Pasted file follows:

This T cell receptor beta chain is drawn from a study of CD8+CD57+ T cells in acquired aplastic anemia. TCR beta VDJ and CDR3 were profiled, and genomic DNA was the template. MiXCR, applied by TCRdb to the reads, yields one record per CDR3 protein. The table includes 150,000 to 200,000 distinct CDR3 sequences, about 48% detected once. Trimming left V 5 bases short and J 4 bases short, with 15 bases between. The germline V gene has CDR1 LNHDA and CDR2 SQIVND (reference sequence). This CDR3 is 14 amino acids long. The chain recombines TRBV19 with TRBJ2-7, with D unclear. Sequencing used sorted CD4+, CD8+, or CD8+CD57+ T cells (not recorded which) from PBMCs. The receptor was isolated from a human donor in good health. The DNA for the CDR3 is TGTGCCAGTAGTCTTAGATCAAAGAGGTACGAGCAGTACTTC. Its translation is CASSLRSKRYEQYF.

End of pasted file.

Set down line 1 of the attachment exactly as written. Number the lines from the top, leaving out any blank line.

This T cell receptor beta chain is drawn from a study of CD8+CD57+ T cells in acquired aplastic anemia. TCR beta VDJ and CDR3 were profiled, and genomic DNA was the template. MiXCR, applied by TCRdb to the reads, yields one record per CDR3 protein. The table includes 150,000 to 200,000 distinct CDR3 sequences, about 48% detected once. Trimming left V 5 bases short and J 4 bases short, with 15 bases between. The germline V gene has CDR1 LNHDA and CDR2 SQIVND (reference sequence). This CDR3 is 14 amino acids long. The chain recombines TRBV19 with TRBJ2-7, with D unclear. Sequencing used sorted CD4+, CD8+, or CD8+CD57+ T cells (not recorded which) from PBMCs. The receptor was isolated from a human donor in good health. The DNA for the CDR3 is TGTGCCAGTAGTCTTAGATCAAAGAGGTACGAGCAGTACTTC. Its translation is CASSLRSKRYEQYF.